Beyond that, Kobe was astonishing. Giving us a little all-around LeBron James(notes)-action along with the outside shooting that James can't touch. Thirty-eight points (only missed seven shots from the field in 22 attempts), seven boards, 10 assists, just two turnovers, a steal, a block. And he wasn't enough.
Because the Lakers couldn't guard anyone.
Over 133 points per 100 possessions for Phoenix, and for a conference finals game, that's a monstrous number. The only mark that usually comes close to that is when you see one white-hot team going against one that doesn't care — Orlando against Atlanta — but certainly not in the third round. But Phoenix had it rolling.
It doesn't stand out as much as the Lakers missing yet another 3-pointer while Bryant doesn't get a look, up against that "vaunted" Phoenix zone. And it doesn't stand out because, let's face it, we're used to the Suns putting up big numbers. But this is a bit of a shocker, and it's the reason why this series is tied. Los Angeles, which improved considerably on D this year, enough to be ranked in the top three in defensive efficiency for a good chunk of the season, is giving up way too much on that end.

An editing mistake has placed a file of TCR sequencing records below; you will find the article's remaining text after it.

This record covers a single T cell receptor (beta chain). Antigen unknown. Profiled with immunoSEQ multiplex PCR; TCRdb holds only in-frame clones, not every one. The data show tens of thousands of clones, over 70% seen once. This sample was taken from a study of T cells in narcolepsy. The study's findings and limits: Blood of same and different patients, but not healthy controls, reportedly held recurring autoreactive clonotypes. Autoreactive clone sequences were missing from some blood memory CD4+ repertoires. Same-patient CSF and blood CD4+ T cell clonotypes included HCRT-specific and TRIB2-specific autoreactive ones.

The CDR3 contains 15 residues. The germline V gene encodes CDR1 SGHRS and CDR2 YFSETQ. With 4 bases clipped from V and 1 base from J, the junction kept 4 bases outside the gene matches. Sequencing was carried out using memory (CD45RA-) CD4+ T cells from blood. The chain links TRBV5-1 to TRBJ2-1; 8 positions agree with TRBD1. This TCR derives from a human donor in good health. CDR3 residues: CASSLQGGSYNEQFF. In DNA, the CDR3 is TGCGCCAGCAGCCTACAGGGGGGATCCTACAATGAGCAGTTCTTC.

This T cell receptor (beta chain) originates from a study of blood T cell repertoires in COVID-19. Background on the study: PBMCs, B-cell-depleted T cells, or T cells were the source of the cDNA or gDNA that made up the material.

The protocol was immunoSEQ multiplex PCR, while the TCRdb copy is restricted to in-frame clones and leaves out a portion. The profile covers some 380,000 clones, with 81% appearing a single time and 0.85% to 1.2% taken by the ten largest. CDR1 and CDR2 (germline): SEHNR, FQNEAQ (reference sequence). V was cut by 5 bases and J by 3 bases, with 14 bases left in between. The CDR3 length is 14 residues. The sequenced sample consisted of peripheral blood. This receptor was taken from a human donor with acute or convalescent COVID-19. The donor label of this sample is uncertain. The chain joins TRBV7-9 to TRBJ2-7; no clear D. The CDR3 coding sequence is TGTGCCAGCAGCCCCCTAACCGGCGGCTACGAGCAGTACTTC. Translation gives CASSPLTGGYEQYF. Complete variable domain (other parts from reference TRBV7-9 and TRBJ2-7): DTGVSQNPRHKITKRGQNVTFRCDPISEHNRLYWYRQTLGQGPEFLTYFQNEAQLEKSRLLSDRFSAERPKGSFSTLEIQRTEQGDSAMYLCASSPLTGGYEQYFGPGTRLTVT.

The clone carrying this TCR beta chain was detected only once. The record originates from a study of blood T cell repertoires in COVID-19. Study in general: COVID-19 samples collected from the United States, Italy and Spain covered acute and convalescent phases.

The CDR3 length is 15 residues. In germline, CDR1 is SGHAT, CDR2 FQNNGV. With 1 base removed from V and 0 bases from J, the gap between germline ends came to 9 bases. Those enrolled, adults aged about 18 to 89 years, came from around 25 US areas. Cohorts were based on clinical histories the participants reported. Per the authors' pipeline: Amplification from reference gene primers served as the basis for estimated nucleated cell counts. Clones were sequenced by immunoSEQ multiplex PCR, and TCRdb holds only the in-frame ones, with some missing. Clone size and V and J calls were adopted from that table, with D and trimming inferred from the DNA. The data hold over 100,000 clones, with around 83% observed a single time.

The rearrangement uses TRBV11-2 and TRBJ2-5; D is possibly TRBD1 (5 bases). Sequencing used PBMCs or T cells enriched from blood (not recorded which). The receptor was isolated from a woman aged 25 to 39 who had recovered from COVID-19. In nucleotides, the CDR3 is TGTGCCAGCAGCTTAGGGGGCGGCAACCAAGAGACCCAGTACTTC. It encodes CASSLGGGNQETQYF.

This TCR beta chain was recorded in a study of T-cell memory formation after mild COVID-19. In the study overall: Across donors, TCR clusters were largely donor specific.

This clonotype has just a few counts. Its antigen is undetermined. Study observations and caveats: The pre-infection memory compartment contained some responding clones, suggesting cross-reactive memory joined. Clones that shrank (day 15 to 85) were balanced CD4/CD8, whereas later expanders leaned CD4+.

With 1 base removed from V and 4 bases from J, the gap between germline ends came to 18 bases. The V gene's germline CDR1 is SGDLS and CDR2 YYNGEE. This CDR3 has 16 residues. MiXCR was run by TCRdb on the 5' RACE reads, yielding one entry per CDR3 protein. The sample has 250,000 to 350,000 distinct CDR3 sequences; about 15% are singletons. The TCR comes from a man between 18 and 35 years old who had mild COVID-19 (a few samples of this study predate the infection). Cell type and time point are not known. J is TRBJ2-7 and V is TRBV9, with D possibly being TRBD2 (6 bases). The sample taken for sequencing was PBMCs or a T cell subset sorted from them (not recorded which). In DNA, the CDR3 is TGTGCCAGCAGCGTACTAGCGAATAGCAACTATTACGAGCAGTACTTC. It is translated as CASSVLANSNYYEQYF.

We suspect a bit more Ron Artest(notes) in Game 5; we don't know who he'll guard, but we know he'll be around. Understand though, for now, that the Lakers aren't playing defense at a level that we've grown accustomed to, based on their fantastic play on that end for the bulk of the regular season. Too much penetration, not enough accountability in transition.
Still, I don't want to hear people killing analysts for telling you that the Lakers are having trouble with the Phoenix zone. Sure, the team put up over 123 points per 100 possessions (around 113 per 100 leads the NBA) and shot 49.5 percent from the floor, but the Lakers are having trouble with the zone.
The team put up just 22 points in the fourth quarter, because they're having trouble with the zone. Understand that anything less than a little penetration, two or three passes, and a high-percentage finish (either off the initial shot, or an offensive rebound) and score is a letdown. Because, against a zone, the Los Angeles Lakers should be scoring way, way more than they are.
So 22 points in the fourth quarter is "having trouble with the Phoenix zone." Because the Lakers should be dissecting Phoenix on its way toward 30 to 40 points, and not acting as if they'd never seen the style before. The Lakers are having trouble with the zone because they're playing bad offensive basketball in the face of the zone, and not scoring at a rate they should for as long (48 minutes) as Phoenix plays it. Not sure how much simpler I could make this.
And though the Lakers put up a ton of points overall, and despite the fact that bad defense lost the Lakers this game, when you can't concentrate long enough to execute well in the face of a zone like that for the entire game, especially that 22-point fourth quarter? You are having trouble with the Phoenix zone.
I am not having trouble with this series. Despite each team trading off playing below how it should, this has turned into a fun one. Continue apace.